Jose Rodriguez, suspect in deadly Houston-area crime spree, appears in court
HOUSTON – The suspect in a string of crimes in the Houston area, including three homicides, appeared in court Monday.
Wearing a yellow uniform and escorted by deputies, Rodriguez entered the courtroom and seemed to nod as the judge, prosecutors and his defense attorney spoke about the case. He briefly looked at cameras as he was led out of the courtroom at the end of the hearing.
Rodriguez is charged with capital murder in the slayings of Pamela Johnson, at her Cypress home, and Edward Magana, at a Mattress One store in north Houston.
He is also a suspect in the death of Allie Barrow, at a Mattress Firm store in northwest Houston, the shooting and robbery of a METROLift driver and a home invasion in which a car was stolen.
Rodriguez was arrested after leading authorities on a chase. A gun was found in his vehicle, investigators said.
After Monday's hearing, prosecutors said the investigation is in its early stages.
"We are working on getting ballistic testing, but when he was arrested, he was arrested with a revolver in the passenger seat next to him, and we believe that is probably consistent with the murder weapon he used in the capitals," prosecutor Samantha Knecht said.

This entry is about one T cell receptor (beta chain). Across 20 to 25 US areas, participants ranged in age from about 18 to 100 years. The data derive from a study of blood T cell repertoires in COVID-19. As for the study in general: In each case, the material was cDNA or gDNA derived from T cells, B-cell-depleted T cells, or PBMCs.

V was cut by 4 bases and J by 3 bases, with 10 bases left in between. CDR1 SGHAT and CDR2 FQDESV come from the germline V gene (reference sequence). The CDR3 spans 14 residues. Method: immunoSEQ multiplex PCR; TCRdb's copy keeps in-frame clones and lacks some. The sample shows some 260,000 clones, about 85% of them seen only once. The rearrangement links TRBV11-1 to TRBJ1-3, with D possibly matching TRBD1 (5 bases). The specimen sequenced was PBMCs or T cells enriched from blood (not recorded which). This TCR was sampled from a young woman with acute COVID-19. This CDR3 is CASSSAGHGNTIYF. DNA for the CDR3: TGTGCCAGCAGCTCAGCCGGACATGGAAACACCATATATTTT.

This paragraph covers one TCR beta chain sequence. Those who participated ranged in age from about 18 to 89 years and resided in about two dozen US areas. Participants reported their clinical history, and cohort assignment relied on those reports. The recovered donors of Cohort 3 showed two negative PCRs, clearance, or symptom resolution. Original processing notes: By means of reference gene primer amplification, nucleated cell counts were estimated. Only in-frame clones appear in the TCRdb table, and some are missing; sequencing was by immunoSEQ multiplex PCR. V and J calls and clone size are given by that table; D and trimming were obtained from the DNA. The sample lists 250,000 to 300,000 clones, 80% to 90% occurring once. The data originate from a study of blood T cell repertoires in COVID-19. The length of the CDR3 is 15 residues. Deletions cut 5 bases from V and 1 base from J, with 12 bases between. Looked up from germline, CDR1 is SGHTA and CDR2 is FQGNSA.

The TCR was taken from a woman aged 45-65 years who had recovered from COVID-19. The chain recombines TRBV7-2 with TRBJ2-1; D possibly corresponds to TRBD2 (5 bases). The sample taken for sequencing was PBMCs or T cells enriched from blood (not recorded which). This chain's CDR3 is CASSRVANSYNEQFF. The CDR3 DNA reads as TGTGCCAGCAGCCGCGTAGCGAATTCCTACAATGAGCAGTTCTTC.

Knecht said that prints found on the vehicle that was stolen during the home invasion match Rodriguez.
Rodriguez's lawyer, Anthony Osso, admitted that the case will be a tough one.
"Every time you have a client with multiple capital murders, it's an uphill battle," Osso said. "We just ask people to be patient, hear all the facts (and) not jump to conclusions. That's why I have asked seasoned lawyers to assist because it is a difficult case."
Osso said he is still waiting on the state to turn over the evidence it has during the discovery process and a mental evaluation of his client before he decides what route he will take.
Previously, Rodriguez had served 25 years in prison for a sexual assault, burglary and car theft before he was sent to a halfway house under the state’s 1977 mandatory release law.
Investigators said Rodriguez cut off his ankle monitor before he started the eight-day spree.
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